The right-wing Fidesz party has long lobbied the EU to take a harder stance on immigration into the continent-wide bloc.
The European Parliament’s (EP) vote to confirm the commission of Ursula von der Leyen, a centre-right politician from Germany, brought hope to Hungary’s staunch anti-migration party that the EU might clamp down on migration entirely.
The Fidesz party’s EP group said in a statement “there is a need for a new chapter in the functioning of the European Union, a profound turnaround in immigration and economic policy, which is possible more than ever with the new European Commission," after the vote on November 27.
The von der Leyen Commission was confirmed with 461 votes in favour, 157 against and 89 abstentions. The EU Commission (EC) wields decision-enforcing power, proposes legislation, makes sure EU treaties are upheld and oversees everyday operations of the 28-member union.
Hungary’s choice for the Commission of the the EU’s Neighbourhood and Enlargement portfolio, Oliver Varhelyi, caused controversy among certain members of the EP.
Varhelyi, who will oversee accession to the EU by applicant states and relations with countries on the EU border, is a longtime member of the far-right Fidesz party which runs Hungary’s government and has courted controversy in the EU.
End of ‘migration debate’?
Varhelyi’s nomination came after the EP’s Committee on Legal Affairs blocked over concerns about conflicts of interest Hungary’s first nominee, Laszlo Trocscanyi, a former justice minister who has criticised multiculturalism and migration.
Fidesz’s leader, Prime Minister Viktor Orban, has rallied against liberal causes and stated his desire to create an ‘illiberal’ democracy in the style of Russia, implementing changes criticised as anti-democratic.
Fidesz has ruled Hungary since 2012. The party has maintained a constitutional majority since 2014, allowing for widespread changes without input or resistance from the opposition.
Detractors have accused Fidesz of attempting to limit judicial independence, freedom of educational institutions, laws that target nonprofits that help asylum seekers and government-funded media campaigns against migration, specifically from Muslim-majority countries.
Opposition politicians from the Momentum Movement, a liberal Hungarian party, abstained from voting to confirm van der Leyen’s commission.
Momentum MEP Katalin Cseh wrote in a social media post that Varhelyi “refused to respond” to questions about his independence from Fidesz and “backdoor” deals that helped form the new commission.
When asked for comment, a spokesperson for the Hungarian government directed TRT World to comments Orban made during a radio interview, saying Varhelyi’s appointment the “biggest diplomatic success of the past ten years”.
The “debate” on migration needs a “good closure”, Orban said.
Salah Khonsari, an Iranian given refugee status in Hungary in 2013, told TRT World that Fidesz talking points on migration were a smokescreen. While Orban has painted himself as a defending Christian Europe from Muslim immigration, the Hungarian government doesn’t apply its strict requirements evenly, Khonsari claimed.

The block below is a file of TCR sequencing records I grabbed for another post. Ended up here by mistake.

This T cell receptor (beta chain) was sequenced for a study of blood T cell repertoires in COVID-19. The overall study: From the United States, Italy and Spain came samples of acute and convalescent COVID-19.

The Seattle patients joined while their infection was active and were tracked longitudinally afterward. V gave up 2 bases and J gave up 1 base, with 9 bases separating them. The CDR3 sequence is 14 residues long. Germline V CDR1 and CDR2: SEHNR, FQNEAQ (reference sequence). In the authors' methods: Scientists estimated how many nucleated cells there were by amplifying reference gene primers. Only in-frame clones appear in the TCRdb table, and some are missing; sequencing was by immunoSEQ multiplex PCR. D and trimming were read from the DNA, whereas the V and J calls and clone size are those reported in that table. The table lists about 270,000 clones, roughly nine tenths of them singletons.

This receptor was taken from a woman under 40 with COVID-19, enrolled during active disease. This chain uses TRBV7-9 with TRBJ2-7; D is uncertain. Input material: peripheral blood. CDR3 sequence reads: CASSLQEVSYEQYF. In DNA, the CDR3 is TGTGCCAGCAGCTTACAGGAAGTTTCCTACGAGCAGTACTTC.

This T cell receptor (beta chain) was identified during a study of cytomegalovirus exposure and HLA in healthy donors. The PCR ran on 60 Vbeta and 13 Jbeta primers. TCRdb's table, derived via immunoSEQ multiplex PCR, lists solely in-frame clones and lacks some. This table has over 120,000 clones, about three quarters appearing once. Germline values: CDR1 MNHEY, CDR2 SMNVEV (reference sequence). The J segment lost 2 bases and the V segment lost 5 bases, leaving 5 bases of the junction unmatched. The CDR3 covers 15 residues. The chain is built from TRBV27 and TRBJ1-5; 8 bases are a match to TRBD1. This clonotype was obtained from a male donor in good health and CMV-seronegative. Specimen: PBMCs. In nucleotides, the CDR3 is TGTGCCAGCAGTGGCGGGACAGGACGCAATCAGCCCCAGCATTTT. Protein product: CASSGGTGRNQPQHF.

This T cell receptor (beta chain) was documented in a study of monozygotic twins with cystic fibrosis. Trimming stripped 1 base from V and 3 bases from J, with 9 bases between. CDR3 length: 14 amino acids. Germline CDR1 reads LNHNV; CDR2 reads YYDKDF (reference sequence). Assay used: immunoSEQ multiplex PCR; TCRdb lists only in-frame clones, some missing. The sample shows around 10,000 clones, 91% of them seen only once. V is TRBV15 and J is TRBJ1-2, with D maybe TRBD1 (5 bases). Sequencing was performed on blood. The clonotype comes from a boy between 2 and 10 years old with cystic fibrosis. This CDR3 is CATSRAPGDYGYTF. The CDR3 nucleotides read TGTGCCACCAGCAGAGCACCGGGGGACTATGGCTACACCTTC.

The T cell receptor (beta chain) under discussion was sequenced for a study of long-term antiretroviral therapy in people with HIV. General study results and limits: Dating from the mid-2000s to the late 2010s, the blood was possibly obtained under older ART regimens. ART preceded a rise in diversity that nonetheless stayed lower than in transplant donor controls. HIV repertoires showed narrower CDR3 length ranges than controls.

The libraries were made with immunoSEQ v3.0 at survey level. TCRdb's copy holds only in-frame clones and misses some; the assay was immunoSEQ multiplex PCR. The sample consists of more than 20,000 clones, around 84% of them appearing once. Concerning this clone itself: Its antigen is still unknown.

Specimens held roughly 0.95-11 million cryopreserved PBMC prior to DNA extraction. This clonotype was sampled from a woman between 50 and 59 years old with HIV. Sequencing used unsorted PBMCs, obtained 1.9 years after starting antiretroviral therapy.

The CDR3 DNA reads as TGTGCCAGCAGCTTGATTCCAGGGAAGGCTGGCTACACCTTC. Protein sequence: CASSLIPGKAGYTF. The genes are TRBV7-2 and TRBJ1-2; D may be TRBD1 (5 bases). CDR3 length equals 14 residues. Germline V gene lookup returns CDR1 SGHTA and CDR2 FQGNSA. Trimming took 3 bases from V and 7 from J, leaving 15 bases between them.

“There are many Muslims – Arabs, Iranians – living here. They just have money. If you start a currency exchange shop or a shisha bar, the government doesn’t have a problem”, Khonsari said in an interview.
Khonsari, who asked his name be changed, said the government’s anti-migration stance isn’t reflected in daily life in Budapest.
“Hungarians are welcoming, especially if you learn their language,” he continued, referencing the difficulty of the Hungarian language. “I’ve never had any serious issue with racism here”, Khonsair said.
“Things could be different in other parts of the country; there’s racism everywhere. But it hasn’t hurt me”, the refugee said.
‘European way of life’
Van der Leyen previously courted controversy after unveiling a portfolio for “Protecting our European Way of Life” in September, which was tied to the issue of migration.
After criticisms that the portfolio pandered to the far-right, van der Leyen announced it would be called Promoting the Euroepean Way of Life”.
The portfolio will feature a Commission Vice President post, given to Conservative Greek New Democracy politician Margaritis Schinas.
Schinas is a longtime Brussels diplomat, beginning his career with the EC in 1990. Van der Leyen’s letter to Schinas which outlined the post said there is a “need for well-managed legal migration, for smooth integration of migrants and refugees, and for common solutions on migration and security, based on European values and responsibilities”, according to a report from the European Parliament Research Service (EPRS).
Van der Leyen also proposed a new, EU-wide asylum system and a “reinforcement of the European Border and Coast Guard Agency to a standing corps of 10,000 border guards by 2024, earlier than the current target of 2027”, the EPRS said.
The new EC will push for further reforms to the “search and rescue” operations and in the Mediterranean Sea and its return policy rules, both of which have faced criticism, especially in returning asylum seekers to war-torn Libya.
Khonsari said he hoped the new rules would benefit asylum seekers, but he has his doubts.
“It’s only become harder to get asylum in the EU in the last years”, he concluded.